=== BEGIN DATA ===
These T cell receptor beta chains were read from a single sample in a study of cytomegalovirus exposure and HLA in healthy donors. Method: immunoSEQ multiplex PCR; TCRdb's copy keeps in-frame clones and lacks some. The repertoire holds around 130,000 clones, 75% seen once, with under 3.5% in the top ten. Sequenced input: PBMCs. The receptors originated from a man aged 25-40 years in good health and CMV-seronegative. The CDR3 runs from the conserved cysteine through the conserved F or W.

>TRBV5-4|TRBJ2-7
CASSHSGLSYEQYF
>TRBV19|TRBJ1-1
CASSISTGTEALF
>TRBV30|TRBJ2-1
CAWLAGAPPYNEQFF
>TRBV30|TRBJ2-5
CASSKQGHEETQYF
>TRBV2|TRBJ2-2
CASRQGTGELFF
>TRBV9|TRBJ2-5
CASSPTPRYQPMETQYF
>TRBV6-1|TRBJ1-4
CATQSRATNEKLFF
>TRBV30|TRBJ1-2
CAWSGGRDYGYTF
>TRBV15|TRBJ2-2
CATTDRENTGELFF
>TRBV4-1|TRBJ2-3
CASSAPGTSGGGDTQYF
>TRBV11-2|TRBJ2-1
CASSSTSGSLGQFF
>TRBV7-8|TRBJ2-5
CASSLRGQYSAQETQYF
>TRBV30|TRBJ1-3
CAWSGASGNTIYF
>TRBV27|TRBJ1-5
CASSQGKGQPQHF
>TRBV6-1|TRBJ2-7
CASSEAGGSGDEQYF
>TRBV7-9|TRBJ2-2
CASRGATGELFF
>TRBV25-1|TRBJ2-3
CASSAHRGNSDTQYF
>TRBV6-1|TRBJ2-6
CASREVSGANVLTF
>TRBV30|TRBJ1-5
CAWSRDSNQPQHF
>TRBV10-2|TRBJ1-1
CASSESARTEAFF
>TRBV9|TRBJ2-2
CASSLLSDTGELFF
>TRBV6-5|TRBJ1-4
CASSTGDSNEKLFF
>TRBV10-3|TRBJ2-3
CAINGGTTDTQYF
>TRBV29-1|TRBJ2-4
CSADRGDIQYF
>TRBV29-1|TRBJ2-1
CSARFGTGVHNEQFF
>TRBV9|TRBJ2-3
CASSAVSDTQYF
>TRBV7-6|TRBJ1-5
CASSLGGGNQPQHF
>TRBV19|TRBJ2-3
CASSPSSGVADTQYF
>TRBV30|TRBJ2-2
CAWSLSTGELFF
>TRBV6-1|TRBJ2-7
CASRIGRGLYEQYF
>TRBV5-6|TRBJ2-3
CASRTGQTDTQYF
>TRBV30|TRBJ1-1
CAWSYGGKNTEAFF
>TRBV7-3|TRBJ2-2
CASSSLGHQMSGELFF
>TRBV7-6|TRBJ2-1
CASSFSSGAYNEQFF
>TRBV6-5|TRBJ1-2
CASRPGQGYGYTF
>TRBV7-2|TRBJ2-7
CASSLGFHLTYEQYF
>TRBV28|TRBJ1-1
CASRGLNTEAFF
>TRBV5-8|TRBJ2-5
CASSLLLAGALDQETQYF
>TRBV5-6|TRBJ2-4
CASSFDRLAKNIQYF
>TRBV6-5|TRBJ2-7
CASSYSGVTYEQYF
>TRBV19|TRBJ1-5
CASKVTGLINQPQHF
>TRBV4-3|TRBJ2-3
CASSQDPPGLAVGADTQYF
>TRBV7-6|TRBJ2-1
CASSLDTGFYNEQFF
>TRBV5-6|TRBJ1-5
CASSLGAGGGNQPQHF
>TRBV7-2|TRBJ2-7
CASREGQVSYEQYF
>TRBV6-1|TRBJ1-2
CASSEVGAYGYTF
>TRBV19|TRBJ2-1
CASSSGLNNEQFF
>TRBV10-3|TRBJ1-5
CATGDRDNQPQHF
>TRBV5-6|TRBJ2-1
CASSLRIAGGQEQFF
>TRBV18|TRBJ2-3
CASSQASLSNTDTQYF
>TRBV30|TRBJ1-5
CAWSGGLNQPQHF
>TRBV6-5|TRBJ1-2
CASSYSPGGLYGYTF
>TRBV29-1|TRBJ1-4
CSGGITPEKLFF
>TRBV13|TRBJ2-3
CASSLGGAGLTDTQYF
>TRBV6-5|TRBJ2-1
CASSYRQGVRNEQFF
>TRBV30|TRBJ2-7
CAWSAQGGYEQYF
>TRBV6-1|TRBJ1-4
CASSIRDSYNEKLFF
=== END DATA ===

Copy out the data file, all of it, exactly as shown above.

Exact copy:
These T cell receptor beta chains were read from a single sample in a study of cytomegalovirus exposure and HLA in healthy donors. Method: immunoSEQ multiplex PCR; TCRdb's copy keeps in-frame clones and lacks some. The repertoire holds around 130,000 clones, 75% seen once, with under 3.5% in the top ten. Sequenced input: PBMCs. The receptors originated from a man aged 25-40 years in good health and CMV-seronegative. The CDR3 runs from the conserved cysteine through the conserved F or W.

>TRBV5-4|TRBJ2-7
CASSHSGLSYEQYF
>TRBV19|TRBJ1-1
CASSISTGTEALF
>TRBV30|TRBJ2-1
CAWLAGAPPYNEQFF
>TRBV30|TRBJ2-5
CASSKQGHEETQYF
>TRBV2|TRBJ2-2
CASRQGTGELFF
>TRBV9|TRBJ2-5
CASSPTPRYQPMETQYF
>TRBV6-1|TRBJ1-4
CATQSRATNEKLFF
>TRBV30|TRBJ1-2
CAWSGGRDYGYTF
>TRBV15|TRBJ2-2
CATTDRENTGELFF
>TRBV4-1|TRBJ2-3
CASSAPGTSGGGDTQYF
>TRBV11-2|TRBJ2-1
CASSSTSGSLGQFF
>TRBV7-8|TRBJ2-5
CASSLRGQYSAQETQYF
>TRBV30|TRBJ1-3
CAWSGASGNTIYF
>TRBV27|TRBJ1-5
CASSQGKGQPQHF
>TRBV6-1|TRBJ2-7
CASSEAGGSGDEQYF
>TRBV7-9|TRBJ2-2
CASRGATGELFF
>TRBV25-1|TRBJ2-3
CASSAHRGNSDTQYF
>TRBV6-1|TRBJ2-6
CASREVSGANVLTF
>TRBV30|TRBJ1-5
CAWSRDSNQPQHF
>TRBV10-2|TRBJ1-1
CASSESARTEAFF
>TRBV9|TRBJ2-2
CASSLLSDTGELFF
>TRBV6-5|TRBJ1-4
CASSTGDSNEKLFF
>TRBV10-3|TRBJ2-3
CAINGGTTDTQYF
>TRBV29-1|TRBJ2-4
CSADRGDIQYF
>TRBV29-1|TRBJ2-1
CSARFGTGVHNEQFF
>TRBV9|TRBJ2-3
CASSAVSDTQYF
>TRBV7-6|TRBJ1-5
CASSLGGGNQPQHF
>TRBV19|TRBJ2-3
CASSPSSGVADTQYF
>TRBV30|TRBJ2-2
CAWSLSTGELFF
>TRBV6-1|TRBJ2-7
CASRIGRGLYEQYF
>TRBV5-6|TRBJ2-3
CASRTGQTDTQYF
>TRBV30|TRBJ1-1
CAWSYGGKNTEAFF
>TRBV7-3|TRBJ2-2
CASSSLGHQMSGELFF
>TRBV7-6|TRBJ2-1
CASSFSSGAYNEQFF
>TRBV6-5|TRBJ1-2
CASRPGQGYGYTF
>TRBV7-2|TRBJ2-7
CASSLGFHLTYEQYF
>TRBV28|TRBJ1-1
CASRGLNTEAFF
>TRBV5-8|TRBJ2-5
CASSLLLAGALDQETQYF
>TRBV5-6|TRBJ2-4
CASSFDRLAKNIQYF
>TRBV6-5|TRBJ2-7
CASSYSGVTYEQYF
>TRBV19|TRBJ1-5
CASKVTGLINQPQHF
>TRBV4-3|TRBJ2-3
CASSQDPPGLAVGADTQYF
>TRBV7-6|TRBJ2-1
CASSLDTGFYNEQFF
>TRBV5-6|TRBJ1-5
CASSLGAGGGNQPQHF
>TRBV7-2|TRBJ2-7
CASREGQVSYEQYF
>TRBV6-1|TRBJ1-2
CASSEVGAYGYTF
>TRBV19|TRBJ2-1
CASSSGLNNEQFF
>TRBV10-3|TRBJ1-5
CATGDRDNQPQHF
>TRBV5-6|TRBJ2-1
CASSLRIAGGQEQFF
>TRBV18|TRBJ2-3
CASSQASLSNTDTQYF
>TRBV30|TRBJ1-5
CAWSGGLNQPQHF
>TRBV6-5|TRBJ1-2
CASSYSPGGLYGYTF
>TRBV29-1|TRBJ1-4
CSGGITPEKLFF
>TRBV13|TRBJ2-3
CASSLGGAGLTDTQYF
>TRBV6-5|TRBJ2-1
CASSYRQGVRNEQFF
>TRBV30|TRBJ2-7
CAWSAQGGYEQYF
>TRBV6-1|TRBJ1-4
CASSIRDSYNEKLFF